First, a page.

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Do I Have High Blood Pressure in My Lungs?

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Blood Pressure in Lungs - infographic

Do I Have High Blood Pressure in My Lungs?

High blood pressure in the lungs is called pulmonary hypertension (PH).

PH can affect your ability to do daily chores, physical activities, sleep, thought and more.

Untreated, PH can lead to right heart failure and death.


Common Symptoms

  • Fatigue
  • Palpitations
  • Low oxygen levels
  • Chest pain or pressure
  • Near-fainting/fainting
  • Swelling of the ankles or abdomen
  • Heart failure (in advanced cases)
  • Shortness of breath, especially with exertion

If you have a family member with PH or if you experience symptoms that are not explained by other diseases, contact a pulmonary hypertension specialist for evaluation.



PH mimics other diseases and often goes undiagnosed.

Additional tests may be needed to confirm your diagnosis. Here are the most common diagnostic tests for PH:

  • Echocardiogram
  • Heart Catheterization


The 5 Types of PH

Types of PH Are Grouped by Cause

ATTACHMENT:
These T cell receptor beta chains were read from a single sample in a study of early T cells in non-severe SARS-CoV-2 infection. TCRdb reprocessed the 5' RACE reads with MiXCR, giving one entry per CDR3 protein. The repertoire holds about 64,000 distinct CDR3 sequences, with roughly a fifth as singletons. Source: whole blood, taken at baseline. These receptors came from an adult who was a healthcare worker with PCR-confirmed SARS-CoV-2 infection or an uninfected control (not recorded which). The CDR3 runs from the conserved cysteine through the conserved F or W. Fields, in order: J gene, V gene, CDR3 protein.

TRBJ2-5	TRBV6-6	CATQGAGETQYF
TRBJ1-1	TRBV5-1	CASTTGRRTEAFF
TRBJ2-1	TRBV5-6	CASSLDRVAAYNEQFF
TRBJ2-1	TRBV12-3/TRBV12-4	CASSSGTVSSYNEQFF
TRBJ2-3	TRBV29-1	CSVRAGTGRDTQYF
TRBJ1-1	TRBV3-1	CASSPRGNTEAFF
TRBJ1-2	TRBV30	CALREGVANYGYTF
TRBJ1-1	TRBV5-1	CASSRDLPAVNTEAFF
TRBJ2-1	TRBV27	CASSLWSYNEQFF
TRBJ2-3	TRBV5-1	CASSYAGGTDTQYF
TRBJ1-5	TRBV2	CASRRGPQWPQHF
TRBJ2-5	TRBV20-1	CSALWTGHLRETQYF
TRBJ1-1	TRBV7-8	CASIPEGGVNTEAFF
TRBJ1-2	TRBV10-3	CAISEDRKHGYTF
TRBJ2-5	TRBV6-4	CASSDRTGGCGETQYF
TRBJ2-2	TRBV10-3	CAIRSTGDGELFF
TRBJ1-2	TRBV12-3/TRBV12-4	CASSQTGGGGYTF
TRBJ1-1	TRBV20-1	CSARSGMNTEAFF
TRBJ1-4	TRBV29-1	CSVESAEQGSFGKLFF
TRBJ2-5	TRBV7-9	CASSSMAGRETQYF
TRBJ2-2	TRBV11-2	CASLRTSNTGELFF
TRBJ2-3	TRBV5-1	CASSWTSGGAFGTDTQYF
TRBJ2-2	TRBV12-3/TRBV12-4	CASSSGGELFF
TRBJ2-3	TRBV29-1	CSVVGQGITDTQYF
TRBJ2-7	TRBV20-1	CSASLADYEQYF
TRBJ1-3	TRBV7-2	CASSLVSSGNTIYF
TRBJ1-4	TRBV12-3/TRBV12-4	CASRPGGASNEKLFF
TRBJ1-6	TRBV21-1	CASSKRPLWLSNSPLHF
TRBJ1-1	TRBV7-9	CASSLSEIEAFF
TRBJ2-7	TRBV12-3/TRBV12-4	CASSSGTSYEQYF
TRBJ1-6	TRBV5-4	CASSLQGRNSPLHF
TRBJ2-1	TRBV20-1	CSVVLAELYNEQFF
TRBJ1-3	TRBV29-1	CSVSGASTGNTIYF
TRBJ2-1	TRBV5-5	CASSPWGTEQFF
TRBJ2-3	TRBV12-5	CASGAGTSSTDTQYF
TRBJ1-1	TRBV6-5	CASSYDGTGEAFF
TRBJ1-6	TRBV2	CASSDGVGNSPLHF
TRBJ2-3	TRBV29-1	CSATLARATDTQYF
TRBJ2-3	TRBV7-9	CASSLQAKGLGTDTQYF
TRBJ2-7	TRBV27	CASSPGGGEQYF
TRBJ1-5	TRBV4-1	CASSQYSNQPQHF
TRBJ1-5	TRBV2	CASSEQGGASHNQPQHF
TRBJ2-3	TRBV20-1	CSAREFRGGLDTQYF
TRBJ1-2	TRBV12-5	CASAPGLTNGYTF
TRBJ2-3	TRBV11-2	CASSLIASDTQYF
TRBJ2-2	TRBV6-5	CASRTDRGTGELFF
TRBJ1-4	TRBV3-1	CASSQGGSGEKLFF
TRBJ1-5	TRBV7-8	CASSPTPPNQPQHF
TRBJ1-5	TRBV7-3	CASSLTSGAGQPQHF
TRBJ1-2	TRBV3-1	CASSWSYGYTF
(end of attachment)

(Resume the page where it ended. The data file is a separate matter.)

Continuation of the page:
The World Health Organization (WHO) initially named the groups, so they are called WHO Groups.

Group 1
Pulmonary Arterial Hypertension (PAH)Stiffness, narrowing or scarring of the pulmonary arteries
Group 2
PH due to Left Heart DiseaseLeft side of the heart does not pump correctly
Group 3
PH due to Chronic Lung Disease and Hypoxia
Shortage of oxygen
Group 4
PH due to Chronic Arterial Obstructions (blood clots)Blood clots blocking pulmonary arteries
Group 5
PH from Unknown CausesNot well understood.


Most Patients Have PH Due to Left Heart Disease

Group 2
Left Heart Disease
Groups 2 & 3
Left Heart & Lung Disease
Group 1
Pulmonary Arterial Hypertension (PAH)
Group 3 Chronic Lung Disease & HypoxiaGroup 4 Chronic Arterial Obstructions (blood clots)Groups 2, 3 & 4 Left Heart Disease, Lung Disease & Blood Clots

Groups 2 & 4

Left Heart Disease & Blood Clots

Groups 3 & 4

Lung Disease & Blood Clots


  • Living above 8,200 feet elevation increases risk of Group 3 PH
  • Females develop PAH 2-3X more often than males
  • 46% of PAH cases are from unknown causes